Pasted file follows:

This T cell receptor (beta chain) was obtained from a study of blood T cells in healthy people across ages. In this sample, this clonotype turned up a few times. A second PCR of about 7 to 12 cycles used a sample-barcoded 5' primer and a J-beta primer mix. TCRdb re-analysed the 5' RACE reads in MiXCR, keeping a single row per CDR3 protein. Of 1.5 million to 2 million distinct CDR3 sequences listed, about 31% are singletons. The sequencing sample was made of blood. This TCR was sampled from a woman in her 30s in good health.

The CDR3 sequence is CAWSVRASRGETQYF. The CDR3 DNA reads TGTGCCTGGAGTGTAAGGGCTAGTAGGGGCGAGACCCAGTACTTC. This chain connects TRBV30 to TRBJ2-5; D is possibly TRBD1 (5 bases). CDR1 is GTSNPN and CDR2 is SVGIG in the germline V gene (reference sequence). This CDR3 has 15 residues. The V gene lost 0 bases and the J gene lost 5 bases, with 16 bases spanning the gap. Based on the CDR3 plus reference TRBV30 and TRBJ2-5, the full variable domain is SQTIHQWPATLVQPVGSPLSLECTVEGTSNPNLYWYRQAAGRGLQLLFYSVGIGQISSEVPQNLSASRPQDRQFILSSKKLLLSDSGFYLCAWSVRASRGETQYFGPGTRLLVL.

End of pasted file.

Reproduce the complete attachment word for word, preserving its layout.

This T cell receptor (beta chain) was obtained from a study of blood T cells in healthy people across ages. In this sample, this clonotype turned up a few times. A second PCR of about 7 to 12 cycles used a sample-barcoded 5' primer and a J-beta primer mix. TCRdb re-analysed the 5' RACE reads in MiXCR, keeping a single row per CDR3 protein. Of 1.5 million to 2 million distinct CDR3 sequences listed, about 31% are singletons. The sequencing sample was made of blood. This TCR was sampled from a woman in her 30s in good health.

The CDR3 sequence is CAWSVRASRGETQYF. The CDR3 DNA reads TGTGCCTGGAGTGTAAGGGCTAGTAGGGGCGAGACCCAGTACTTC. This chain connects TRBV30 to TRBJ2-5; D is possibly TRBD1 (5 bases). CDR1 is GTSNPN and CDR2 is SVGIG in the germline V gene (reference sequence). This CDR3 has 15 residues. The V gene lost 0 bases and the J gene lost 5 bases, with 16 bases spanning the gap. Based on the CDR3 plus reference TRBV30 and TRBJ2-5, the full variable domain is SQTIHQWPATLVQPVGSPLSLECTVEGTSNPNLYWYRQAAGRGLQLLFYSVGIGQISSEVPQNLSASRPQDRQFILSSKKLLLSDSGFYLCAWSVRASRGETQYFGPGTRLLVL.